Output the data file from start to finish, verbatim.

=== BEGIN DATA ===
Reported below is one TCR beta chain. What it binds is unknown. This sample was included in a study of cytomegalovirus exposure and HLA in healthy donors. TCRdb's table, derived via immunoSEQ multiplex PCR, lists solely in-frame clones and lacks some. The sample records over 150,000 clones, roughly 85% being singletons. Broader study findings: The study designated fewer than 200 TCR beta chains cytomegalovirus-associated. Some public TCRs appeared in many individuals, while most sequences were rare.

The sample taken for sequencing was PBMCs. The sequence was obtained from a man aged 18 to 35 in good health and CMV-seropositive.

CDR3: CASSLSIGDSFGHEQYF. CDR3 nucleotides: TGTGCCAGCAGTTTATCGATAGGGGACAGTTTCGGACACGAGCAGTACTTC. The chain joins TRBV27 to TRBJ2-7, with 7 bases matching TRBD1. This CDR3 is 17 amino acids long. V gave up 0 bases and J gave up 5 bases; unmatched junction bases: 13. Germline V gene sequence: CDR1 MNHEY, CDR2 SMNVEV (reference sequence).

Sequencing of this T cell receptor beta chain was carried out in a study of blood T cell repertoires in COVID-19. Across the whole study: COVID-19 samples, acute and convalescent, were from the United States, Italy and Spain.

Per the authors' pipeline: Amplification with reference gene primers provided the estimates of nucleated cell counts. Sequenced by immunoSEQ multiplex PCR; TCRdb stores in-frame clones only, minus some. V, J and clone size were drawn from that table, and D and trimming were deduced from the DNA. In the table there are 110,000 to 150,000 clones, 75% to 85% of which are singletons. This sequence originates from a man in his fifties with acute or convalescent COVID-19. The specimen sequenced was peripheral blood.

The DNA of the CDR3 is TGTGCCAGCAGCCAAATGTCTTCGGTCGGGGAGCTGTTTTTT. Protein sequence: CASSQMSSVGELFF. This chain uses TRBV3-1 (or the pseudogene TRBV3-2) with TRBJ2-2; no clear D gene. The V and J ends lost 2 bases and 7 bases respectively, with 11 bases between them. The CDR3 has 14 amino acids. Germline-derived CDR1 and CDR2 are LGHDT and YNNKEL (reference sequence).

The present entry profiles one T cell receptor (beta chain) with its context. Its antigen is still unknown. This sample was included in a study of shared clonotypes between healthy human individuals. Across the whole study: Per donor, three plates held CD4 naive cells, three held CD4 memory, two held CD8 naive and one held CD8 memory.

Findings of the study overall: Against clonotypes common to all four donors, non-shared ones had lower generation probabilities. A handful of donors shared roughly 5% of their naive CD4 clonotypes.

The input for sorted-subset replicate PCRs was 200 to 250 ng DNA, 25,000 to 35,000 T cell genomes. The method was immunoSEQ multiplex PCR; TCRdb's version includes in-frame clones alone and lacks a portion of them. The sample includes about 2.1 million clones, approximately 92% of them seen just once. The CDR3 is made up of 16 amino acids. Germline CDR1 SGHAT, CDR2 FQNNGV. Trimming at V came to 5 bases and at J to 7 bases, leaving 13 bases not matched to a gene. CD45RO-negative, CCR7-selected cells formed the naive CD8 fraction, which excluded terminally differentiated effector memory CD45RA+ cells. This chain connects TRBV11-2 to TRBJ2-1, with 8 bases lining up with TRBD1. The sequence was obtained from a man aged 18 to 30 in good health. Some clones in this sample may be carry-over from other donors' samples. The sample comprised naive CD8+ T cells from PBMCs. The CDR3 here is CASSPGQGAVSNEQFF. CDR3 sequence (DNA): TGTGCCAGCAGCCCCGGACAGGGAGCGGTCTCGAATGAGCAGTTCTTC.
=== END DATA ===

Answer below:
Reported below is one TCR beta chain. What it binds is unknown. This sample was included in a study of cytomegalovirus exposure and HLA in healthy donors. TCRdb's table, derived via immunoSEQ multiplex PCR, lists solely in-frame clones and lacks some. The sample records over 150,000 clones, roughly 85% being singletons. Broader study findings: The study designated fewer than 200 TCR beta chains cytomegalovirus-associated. Some public TCRs appeared in many individuals, while most sequences were rare.

The sample taken for sequencing was PBMCs. The sequence was obtained from a man aged 18 to 35 in good health and CMV-seropositive.

CDR3: CASSLSIGDSFGHEQYF. CDR3 nucleotides: TGTGCCAGCAGTTTATCGATAGGGGACAGTTTCGGACACGAGCAGTACTTC. The chain joins TRBV27 to TRBJ2-7, with 7 bases matching TRBD1. This CDR3 is 17 amino acids long. V gave up 0 bases and J gave up 5 bases; unmatched junction bases: 13. Germline V gene sequence: CDR1 MNHEY, CDR2 SMNVEV (reference sequence).

Sequencing of this T cell receptor beta chain was carried out in a study of blood T cell repertoires in COVID-19. Across the whole study: COVID-19 samples, acute and convalescent, were from the United States, Italy and Spain.

Per the authors' pipeline: Amplification with reference gene primers provided the estimates of nucleated cell counts. Sequenced by immunoSEQ multiplex PCR; TCRdb stores in-frame clones only, minus some. V, J and clone size were drawn from that table, and D and trimming were deduced from the DNA. In the table there are 110,000 to 150,000 clones, 75% to 85% of which are singletons. This sequence originates from a man in his fifties with acute or convalescent COVID-19. The specimen sequenced was peripheral blood.

The DNA of the CDR3 is TGTGCCAGCAGCCAAATGTCTTCGGTCGGGGAGCTGTTTTTT. Protein sequence: CASSQMSSVGELFF. This chain uses TRBV3-1 (or the pseudogene TRBV3-2) with TRBJ2-2; no clear D gene. The V and J ends lost 2 bases and 7 bases respectively, with 11 bases between them. The CDR3 has 14 amino acids. Germline-derived CDR1 and CDR2 are LGHDT and YNNKEL (reference sequence).

The present entry profiles one T cell receptor (beta chain) with its context. Its antigen is still unknown. This sample was included in a study of shared clonotypes between healthy human individuals. Across the whole study: Per donor, three plates held CD4 naive cells, three held CD4 memory, two held CD8 naive and one held CD8 memory.

Findings of the study overall: Against clonotypes common to all four donors, non-shared ones had lower generation probabilities. A handful of donors shared roughly 5% of their naive CD4 clonotypes.

The input for sorted-subset replicate PCRs was 200 to 250 ng DNA, 25,000 to 35,000 T cell genomes. The method was immunoSEQ multiplex PCR; TCRdb's version includes in-frame clones alone and lacks a portion of them. The sample includes about 2.1 million clones, approximately 92% of them seen just once. The CDR3 is made up of 16 amino acids. Germline CDR1 SGHAT, CDR2 FQNNGV. Trimming at V came to 5 bases and at J to 7 bases, leaving 13 bases not matched to a gene. CD45RO-negative, CCR7-selected cells formed the naive CD8 fraction, which excluded terminally differentiated effector memory CD45RA+ cells. This chain connects TRBV11-2 to TRBJ2-1, with 8 bases lining up with TRBD1. The sequence was obtained from a man aged 18 to 30 in good health. Some clones in this sample may be carry-over from other donors' samples. The sample comprised naive CD8+ T cells from PBMCs. The CDR3 here is CASSPGQGAVSNEQFF. CDR3 sequence (DNA): TGTGCCAGCAGCCCCGGACAGGGAGCGGTCTCGAATGAGCAGTTCTTC.